The goal of the SMILES valence model is to assign an implicit hydrogen count to any bare atom. The procedure is as follows:

  1. Determine the target valence for the atom. A target valence is the maximum number of bonding electrons an atom can contribute.
  2. Find the atom's bond order sum, also known as valence.
  3. Implicit hydrogen count equals target valence minus valence.

Target valences are identified by reference to the following table:

N3, 5
P3, 5
S2, 4, 6

Consider, for example, propene (CC=C). We'd like to compute the implicit hydrogen count for the center atom. Referring to the table, carbon supports one target valence of four. The atom's valence (sum of bond orders) is three (2 + 1). Therefore, the implicit hydrogen count is one (4 - 3).

Elements supporting multiple target valences use the one closest to, but not less than, the atom's valence. For example, consider dimethylphosphite (P(=O)(OC)OC). The valence of the phosphorous atom is 4 (2 + 1 + 1). Phosphorous supports two target valences (3 and 5). The target valence closest to, but not less than 4 is five. Therefore, the implicit hydrogen count for phosphorous in dimethylphosphite is 1 (5 - 4).

If the molecule were trimethylphosphite (P(=O)(OC)(OC)OC), then the target valence would be five and the implicit hydrogen count would be zero.

Another Perspective

A shift in perspective offers insights into the similarities between the two hydrogen suppression models in SMILES:

  1. A bracket atom stores an immutable virtual hydrogen count set by the writer.
  2. A bare atom stores a mutable virtual hydrogen count initially set to the smallest target valence. This count is decreased by the order of newly-created bonds. Should the virtual hydrogen supply become depleted, more can be obtained by graduating the atom to the next highest valence state.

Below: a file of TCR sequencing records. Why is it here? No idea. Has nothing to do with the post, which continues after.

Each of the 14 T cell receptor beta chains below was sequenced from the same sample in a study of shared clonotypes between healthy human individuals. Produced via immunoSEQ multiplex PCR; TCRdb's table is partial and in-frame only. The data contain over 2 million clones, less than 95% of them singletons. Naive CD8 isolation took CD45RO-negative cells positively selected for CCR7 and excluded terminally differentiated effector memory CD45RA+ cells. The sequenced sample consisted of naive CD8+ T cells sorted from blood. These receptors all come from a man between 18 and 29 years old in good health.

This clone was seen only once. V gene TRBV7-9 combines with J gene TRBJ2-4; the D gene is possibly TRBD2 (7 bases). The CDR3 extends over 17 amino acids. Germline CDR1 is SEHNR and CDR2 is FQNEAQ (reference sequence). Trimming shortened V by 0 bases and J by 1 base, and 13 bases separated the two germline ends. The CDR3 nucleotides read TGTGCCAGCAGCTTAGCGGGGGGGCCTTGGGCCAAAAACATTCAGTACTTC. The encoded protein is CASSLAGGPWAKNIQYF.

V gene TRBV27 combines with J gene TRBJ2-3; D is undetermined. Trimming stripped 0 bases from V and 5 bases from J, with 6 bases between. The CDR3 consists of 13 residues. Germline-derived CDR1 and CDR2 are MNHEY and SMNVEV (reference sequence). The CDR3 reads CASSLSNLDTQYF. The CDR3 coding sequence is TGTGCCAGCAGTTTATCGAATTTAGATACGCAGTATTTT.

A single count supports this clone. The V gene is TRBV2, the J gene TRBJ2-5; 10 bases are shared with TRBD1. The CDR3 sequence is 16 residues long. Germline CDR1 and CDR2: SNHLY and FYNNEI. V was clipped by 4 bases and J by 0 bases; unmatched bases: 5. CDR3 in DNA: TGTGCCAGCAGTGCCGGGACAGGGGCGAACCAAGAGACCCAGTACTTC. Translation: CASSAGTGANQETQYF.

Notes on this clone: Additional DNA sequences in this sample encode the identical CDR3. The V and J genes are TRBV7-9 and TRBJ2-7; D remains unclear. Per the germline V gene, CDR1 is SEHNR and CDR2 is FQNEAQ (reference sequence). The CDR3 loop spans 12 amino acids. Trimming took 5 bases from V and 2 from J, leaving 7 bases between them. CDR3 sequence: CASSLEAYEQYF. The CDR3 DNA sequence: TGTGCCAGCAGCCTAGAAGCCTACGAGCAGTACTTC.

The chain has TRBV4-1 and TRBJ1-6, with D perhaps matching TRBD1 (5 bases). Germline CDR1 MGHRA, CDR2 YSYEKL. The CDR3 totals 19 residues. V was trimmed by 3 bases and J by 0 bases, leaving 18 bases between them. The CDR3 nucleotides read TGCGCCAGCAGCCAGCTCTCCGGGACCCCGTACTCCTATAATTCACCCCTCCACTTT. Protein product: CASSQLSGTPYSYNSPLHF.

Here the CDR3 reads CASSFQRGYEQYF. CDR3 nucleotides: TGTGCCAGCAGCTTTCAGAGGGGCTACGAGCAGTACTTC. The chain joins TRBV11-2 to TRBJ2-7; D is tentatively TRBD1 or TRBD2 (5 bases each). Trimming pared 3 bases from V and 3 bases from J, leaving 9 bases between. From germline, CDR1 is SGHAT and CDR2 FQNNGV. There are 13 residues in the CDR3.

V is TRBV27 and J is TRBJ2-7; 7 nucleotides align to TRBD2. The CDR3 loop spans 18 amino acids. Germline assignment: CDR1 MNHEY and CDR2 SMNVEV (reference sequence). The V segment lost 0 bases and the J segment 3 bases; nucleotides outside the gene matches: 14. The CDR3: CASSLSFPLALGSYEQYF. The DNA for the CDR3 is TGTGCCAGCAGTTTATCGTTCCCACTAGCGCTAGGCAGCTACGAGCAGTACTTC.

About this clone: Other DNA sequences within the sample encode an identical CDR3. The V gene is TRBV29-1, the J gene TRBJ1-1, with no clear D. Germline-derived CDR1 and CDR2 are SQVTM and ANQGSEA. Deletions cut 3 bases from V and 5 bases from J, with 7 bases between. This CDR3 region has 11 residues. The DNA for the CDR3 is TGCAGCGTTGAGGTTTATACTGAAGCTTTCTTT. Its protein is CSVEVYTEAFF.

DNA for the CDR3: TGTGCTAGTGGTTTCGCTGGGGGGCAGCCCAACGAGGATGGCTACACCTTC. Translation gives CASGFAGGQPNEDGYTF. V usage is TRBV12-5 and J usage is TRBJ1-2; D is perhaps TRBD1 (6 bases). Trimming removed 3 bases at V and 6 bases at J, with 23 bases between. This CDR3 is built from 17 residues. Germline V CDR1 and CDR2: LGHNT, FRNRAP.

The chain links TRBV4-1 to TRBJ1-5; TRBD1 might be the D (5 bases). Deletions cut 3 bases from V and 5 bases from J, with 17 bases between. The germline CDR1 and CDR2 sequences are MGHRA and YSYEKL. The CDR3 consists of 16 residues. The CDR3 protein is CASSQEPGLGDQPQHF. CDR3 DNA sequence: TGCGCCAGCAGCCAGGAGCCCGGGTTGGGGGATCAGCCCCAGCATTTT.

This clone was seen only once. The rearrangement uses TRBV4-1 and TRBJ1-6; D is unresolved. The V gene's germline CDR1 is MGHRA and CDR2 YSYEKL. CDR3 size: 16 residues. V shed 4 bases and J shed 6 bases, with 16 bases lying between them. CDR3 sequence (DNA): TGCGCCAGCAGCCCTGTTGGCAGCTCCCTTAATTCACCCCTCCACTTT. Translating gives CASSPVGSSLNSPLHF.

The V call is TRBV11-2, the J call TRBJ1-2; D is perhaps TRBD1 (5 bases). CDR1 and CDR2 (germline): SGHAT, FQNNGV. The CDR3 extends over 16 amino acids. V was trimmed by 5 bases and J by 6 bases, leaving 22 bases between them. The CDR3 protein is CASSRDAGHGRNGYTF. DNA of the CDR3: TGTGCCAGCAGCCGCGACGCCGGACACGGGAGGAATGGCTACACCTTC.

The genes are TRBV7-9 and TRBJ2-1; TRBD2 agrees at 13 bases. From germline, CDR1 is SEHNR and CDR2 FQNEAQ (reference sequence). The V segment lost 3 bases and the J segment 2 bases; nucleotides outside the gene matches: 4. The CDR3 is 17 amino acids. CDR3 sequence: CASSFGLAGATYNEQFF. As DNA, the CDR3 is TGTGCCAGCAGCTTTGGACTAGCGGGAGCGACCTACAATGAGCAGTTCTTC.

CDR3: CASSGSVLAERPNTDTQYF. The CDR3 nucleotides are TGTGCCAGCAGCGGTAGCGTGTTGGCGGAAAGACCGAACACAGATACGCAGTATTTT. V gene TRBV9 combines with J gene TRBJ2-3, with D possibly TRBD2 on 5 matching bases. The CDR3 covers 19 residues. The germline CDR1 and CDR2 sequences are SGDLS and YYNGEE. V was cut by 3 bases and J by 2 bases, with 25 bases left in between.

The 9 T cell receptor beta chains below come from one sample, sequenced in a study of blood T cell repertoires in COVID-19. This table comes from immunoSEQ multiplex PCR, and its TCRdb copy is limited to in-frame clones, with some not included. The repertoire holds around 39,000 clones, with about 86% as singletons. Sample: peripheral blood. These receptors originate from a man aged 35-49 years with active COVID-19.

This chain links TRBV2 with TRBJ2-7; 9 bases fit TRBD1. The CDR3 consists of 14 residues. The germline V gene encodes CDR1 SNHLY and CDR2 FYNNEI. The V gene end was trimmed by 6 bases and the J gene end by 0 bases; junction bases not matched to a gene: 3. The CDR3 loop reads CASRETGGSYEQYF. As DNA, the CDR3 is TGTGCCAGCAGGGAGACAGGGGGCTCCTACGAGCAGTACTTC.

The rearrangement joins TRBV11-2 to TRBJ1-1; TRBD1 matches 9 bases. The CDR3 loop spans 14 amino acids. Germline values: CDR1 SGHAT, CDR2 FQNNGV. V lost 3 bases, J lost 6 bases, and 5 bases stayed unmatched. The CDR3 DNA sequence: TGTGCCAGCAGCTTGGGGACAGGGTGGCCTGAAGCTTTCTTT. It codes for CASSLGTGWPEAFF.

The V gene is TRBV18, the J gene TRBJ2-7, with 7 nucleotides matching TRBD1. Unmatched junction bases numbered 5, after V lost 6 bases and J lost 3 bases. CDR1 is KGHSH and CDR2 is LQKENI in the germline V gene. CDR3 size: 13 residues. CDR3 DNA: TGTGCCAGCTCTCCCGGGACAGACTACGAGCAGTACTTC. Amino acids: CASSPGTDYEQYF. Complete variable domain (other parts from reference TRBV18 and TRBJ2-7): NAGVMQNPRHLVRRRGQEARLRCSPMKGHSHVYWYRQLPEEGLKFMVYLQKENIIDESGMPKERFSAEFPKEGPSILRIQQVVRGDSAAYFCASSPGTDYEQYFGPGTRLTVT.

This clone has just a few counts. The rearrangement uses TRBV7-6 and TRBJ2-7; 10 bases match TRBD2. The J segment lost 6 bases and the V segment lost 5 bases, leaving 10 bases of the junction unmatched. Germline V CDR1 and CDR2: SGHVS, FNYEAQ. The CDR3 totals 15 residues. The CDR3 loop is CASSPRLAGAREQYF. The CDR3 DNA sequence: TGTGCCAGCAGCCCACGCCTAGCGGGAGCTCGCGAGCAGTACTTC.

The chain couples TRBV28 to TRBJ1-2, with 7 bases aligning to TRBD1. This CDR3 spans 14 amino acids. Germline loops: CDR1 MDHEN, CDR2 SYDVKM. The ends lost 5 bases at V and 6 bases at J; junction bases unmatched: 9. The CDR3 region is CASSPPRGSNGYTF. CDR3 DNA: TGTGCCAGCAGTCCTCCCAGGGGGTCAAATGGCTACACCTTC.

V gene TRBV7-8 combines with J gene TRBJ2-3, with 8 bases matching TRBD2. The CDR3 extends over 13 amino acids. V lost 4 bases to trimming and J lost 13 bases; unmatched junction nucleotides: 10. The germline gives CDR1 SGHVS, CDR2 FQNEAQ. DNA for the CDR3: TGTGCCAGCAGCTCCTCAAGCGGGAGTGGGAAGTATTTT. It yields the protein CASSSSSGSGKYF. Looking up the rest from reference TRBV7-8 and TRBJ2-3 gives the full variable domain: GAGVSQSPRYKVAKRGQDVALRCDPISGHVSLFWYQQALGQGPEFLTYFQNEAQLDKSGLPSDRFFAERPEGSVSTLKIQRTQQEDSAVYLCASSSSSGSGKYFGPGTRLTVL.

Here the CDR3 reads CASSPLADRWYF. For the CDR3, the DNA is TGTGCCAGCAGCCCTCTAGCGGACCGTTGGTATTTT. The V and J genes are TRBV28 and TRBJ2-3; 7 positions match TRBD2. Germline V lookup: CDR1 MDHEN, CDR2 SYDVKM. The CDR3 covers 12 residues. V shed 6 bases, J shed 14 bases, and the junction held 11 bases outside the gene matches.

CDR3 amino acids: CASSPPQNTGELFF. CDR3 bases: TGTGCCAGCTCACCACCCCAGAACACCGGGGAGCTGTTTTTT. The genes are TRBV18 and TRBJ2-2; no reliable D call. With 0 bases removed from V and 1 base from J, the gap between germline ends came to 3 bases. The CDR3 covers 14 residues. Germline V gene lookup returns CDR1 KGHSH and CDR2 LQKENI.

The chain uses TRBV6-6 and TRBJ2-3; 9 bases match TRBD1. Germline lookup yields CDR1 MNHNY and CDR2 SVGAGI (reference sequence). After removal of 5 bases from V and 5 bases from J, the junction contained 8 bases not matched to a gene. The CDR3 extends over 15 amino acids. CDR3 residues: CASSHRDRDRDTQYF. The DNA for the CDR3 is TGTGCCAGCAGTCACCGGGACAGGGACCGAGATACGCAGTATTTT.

In other words, a bracket atom defines a final virtual hydrogen count, whereas a bare atom defines an initial hydrogen count that will be updated as bonds are added.

For example, consider methanol (CO). On encountering the leftmost token (C), we create a carbon atom. The target valence for carbon is four, so we initialize the atom with four virtual hydrogens. The next atom (O) is created in the same way, except it is initialized with two virtual hydrogens as per the table. An elided single bond exists between the two atoms. To account for it, the virtual hydrogen counts of both atoms are decremented, leaving counts of 3 and 1, for the carbon and oxygen atoms, respectively. Had the bond been of order two (as in formaldehyde C=O), then two virtual hydrogens would have been deducted.

Electron Flow
Electron Flow. A dynamic model for SMILES implicit hydrogens based on a dynamic virtual hydrogen count.

Now consider methylmagnesium chloride (C[Mg]Cl). First, a carbon atom with four virtual hydrogens is created. A magnesium bracket atom with zero hydrogens follows. When adding the elided single bond between these first two atoms, only the virtual hydrogen count of the first (C) is decremented. Next comes chlorine (Cl), which is assigned one virtual hydrogen from the table. To account for the elided bond between the last two atoms, only the virtual hydrogen count of chlorine (Cl) is decremented. Magnesium was created as a bracket atom, so its virtual hydrogen count will never change. The result is three, zero, and zero virtual hydrogens for carbon, magnesium, and chlorine, respectively.

This model has two obvious advantages. First, it brings implicit and virtual hydrogens closer together conceptually. Both bracket atoms and bare atoms have a virtual hydrogen count, it's just that the one on bracket atoms never changes in response to added bonds, whereas the one on bare atoms does. Second, this approach models molecular construction as electron flow, simplifying electron accounting. Bonding electrons can only flow from one bonding relationship (virtual hydrogens) to another (new bonds). Electrons can't be created or destroyed. The implications of this constraint will soon become apparent.